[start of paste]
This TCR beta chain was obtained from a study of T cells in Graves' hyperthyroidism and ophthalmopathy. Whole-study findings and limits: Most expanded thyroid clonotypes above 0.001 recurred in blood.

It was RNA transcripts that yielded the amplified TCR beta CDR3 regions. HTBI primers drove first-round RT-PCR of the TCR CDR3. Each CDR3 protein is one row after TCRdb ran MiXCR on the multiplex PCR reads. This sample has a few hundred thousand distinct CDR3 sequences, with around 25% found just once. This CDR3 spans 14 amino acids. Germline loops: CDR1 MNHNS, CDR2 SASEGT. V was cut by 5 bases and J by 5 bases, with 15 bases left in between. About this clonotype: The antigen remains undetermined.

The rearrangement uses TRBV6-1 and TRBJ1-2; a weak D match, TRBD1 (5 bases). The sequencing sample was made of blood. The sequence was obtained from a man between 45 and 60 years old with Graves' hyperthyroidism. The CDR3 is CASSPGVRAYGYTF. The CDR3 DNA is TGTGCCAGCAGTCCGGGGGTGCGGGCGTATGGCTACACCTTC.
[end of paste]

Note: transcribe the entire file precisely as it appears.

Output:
This TCR beta chain was obtained from a study of T cells in Graves' hyperthyroidism and ophthalmopathy. Whole-study findings and limits: Most expanded thyroid clonotypes above 0.001 recurred in blood.

It was RNA transcripts that yielded the amplified TCR beta CDR3 regions. HTBI primers drove first-round RT-PCR of the TCR CDR3. Each CDR3 protein is one row after TCRdb ran MiXCR on the multiplex PCR reads. This sample has a few hundred thousand distinct CDR3 sequences, with around 25% found just once. This CDR3 spans 14 amino acids. Germline loops: CDR1 MNHNS, CDR2 SASEGT. V was cut by 5 bases and J by 5 bases, with 15 bases left in between. About this clonotype: The antigen remains undetermined.

The rearrangement uses TRBV6-1 and TRBJ1-2; a weak D match, TRBD1 (5 bases). The sequencing sample was made of blood. The sequence was obtained from a man between 45 and 60 years old with Graves' hyperthyroidism. The CDR3 is CASSPGVRAYGYTF. The CDR3 DNA is TGTGCCAGCAGTCCGGGGGTGCGGGCGTATGGCTACACCTTC.